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Wave watch: Democrats get more votes for their money

Data: Federal Elections Commission. Get the data. Chart: Harry Stevens/Axios

One big warning for Republicans in the midterm elections: Democrats got more votes for their money in every competitive special election since President Trump took office, as this comparison of Federal Election Commission filings and election returns shows.

Why it matters: Republicans still won most of the races, but Democrats narrowed the partisan gap in each race by an average of 16 points compared to each district's GOP leanings. Money matters, and Republicans have a lot of it. But the gap in return on investment is another factor in the uphill battle Republicans are facing in races around the country.

  • One reason Republican groups have invested so much in these races is because Democratic candidates have out-raised their Republican challengers. (Note: Candidates’ own spending is not included in the numbers above.)

Big picture: Democrats and Republicans are going toe-to-toe in the 2018 fundraising wars, and the breakdown in spending by party committees and outside groups shows where Democrats can invest less and make significant gains — even in deep-red Republican districts.

  • In most of the races, Democrats got more votes for their money even in elections they didn't win.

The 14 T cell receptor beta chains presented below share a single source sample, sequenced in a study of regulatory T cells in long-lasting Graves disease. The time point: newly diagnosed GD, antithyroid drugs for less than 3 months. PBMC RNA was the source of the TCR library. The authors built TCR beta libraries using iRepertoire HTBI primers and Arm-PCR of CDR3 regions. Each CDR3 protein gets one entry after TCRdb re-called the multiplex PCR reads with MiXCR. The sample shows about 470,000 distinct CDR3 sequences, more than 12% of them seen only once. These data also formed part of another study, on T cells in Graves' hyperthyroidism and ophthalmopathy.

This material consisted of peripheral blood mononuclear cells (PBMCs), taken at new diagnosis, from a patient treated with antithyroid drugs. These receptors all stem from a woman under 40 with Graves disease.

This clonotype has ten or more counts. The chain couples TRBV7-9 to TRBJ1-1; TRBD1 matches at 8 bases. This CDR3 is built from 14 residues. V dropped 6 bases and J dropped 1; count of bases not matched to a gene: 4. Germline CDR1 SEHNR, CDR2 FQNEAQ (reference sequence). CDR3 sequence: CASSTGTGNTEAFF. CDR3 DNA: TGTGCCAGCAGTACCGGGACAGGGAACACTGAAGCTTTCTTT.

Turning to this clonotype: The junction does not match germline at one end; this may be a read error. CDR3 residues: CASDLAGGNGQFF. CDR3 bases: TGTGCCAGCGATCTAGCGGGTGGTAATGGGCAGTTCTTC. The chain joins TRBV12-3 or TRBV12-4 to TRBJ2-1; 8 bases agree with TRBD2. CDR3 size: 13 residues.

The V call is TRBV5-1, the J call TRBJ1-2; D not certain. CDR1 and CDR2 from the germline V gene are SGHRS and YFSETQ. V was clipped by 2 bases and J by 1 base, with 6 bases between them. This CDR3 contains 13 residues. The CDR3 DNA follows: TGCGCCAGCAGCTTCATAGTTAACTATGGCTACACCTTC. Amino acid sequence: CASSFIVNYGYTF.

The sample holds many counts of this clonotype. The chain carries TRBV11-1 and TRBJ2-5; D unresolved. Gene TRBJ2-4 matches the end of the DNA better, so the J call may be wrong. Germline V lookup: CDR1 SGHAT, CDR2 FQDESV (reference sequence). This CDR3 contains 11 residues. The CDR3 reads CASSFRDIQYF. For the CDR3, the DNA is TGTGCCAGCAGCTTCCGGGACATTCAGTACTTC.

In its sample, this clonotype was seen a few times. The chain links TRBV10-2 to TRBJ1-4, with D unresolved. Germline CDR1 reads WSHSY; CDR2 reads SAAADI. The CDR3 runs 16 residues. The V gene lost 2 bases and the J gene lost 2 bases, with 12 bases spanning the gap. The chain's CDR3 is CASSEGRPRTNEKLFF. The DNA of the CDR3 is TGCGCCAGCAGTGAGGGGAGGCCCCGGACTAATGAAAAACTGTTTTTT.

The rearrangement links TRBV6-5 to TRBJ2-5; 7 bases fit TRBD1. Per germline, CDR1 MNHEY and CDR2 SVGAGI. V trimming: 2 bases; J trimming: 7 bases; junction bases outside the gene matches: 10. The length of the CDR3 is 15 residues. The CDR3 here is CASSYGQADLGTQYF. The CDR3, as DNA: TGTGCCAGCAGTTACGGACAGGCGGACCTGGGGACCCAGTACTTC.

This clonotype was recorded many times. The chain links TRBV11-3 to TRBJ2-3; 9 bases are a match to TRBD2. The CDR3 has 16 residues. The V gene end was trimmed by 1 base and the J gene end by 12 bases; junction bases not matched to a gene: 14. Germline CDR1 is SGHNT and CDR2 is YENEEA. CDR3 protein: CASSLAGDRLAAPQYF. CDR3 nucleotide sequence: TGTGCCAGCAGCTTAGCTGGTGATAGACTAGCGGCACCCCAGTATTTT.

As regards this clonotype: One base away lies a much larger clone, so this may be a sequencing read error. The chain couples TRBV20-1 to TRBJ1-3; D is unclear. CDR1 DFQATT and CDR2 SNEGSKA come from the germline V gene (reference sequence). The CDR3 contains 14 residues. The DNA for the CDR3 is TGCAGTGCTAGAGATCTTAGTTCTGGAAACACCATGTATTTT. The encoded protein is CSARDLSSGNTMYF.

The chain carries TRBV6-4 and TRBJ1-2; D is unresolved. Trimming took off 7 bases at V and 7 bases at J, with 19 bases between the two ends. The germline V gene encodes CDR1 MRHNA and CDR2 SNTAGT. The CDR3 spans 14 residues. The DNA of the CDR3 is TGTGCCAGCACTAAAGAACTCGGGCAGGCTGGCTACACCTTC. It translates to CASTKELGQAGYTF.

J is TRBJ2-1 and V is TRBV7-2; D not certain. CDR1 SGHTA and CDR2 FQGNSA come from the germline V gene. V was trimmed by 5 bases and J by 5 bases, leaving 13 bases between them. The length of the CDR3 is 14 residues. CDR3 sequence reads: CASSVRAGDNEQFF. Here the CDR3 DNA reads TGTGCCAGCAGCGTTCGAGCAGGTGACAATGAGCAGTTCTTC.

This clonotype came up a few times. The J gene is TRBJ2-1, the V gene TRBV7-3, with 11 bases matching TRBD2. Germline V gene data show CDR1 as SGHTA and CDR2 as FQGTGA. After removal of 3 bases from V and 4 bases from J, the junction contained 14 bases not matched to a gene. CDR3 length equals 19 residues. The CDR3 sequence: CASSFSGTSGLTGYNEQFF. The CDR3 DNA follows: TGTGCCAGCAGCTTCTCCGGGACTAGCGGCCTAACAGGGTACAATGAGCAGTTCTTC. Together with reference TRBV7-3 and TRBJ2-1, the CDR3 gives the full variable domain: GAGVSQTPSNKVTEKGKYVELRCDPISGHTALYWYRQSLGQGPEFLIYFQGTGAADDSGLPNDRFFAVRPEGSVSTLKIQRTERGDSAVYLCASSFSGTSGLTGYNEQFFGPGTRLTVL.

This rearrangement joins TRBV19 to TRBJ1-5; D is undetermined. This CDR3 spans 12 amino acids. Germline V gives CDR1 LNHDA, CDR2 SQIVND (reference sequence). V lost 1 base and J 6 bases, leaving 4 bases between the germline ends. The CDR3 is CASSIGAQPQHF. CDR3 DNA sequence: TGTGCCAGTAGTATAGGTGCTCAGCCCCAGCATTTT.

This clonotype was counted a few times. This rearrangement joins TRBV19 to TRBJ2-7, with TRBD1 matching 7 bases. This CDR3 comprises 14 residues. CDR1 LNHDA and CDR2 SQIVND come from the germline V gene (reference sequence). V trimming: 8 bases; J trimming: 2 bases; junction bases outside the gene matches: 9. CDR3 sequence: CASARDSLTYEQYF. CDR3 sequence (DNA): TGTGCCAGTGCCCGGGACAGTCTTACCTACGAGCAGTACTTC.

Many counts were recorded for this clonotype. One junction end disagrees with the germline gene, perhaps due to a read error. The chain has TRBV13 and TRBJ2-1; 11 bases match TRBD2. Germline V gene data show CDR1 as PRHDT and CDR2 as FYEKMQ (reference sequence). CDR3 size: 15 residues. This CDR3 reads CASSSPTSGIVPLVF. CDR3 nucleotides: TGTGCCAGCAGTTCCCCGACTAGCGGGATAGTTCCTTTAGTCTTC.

Yes, but: Democrats spent close to Republicans’ amount in Alabama, where Trump won by 28 points. Alabama's Senate race was unique for many reasons, but stakes were especially high for Democrats because they were preventing an alleged pedophile from joining Congress and because the state hadn't elected a Democratic senator since 1992.

  • And even spending less money per vote is no guarantee of victory, as Democrats found with Jon Ossoff in the Georgia special election.

What to watch: There are 119 GOP-held districts less competitive than PA-18 alone. Averaging a 16-point margin over Republicans could be a telling sign for Democrats come November, when Sabato's Crystal Ball argues it would take Democrats winning the popular vote by just three to four points to gain control.

Bottom line: Republicans should be worried about Democrats' performance, but Democrats need to start winning more of these elections if they want the House back.

Methodology: Data was collected from the Republican National Committee, the National Republican Senatorial Committee, the National Republican Congressional Committee, the Democratic National Committee, the Democratic Senatorial Campaign Committee, the Democratic Congressional Campaign Committee, the Conservative Leadership Fund, and House Majority PAC.

It also includes any outside groups that invested at least $250,000 in the races, either directly to the candidates or through state party transfers from the start of the relevant year through the election date.

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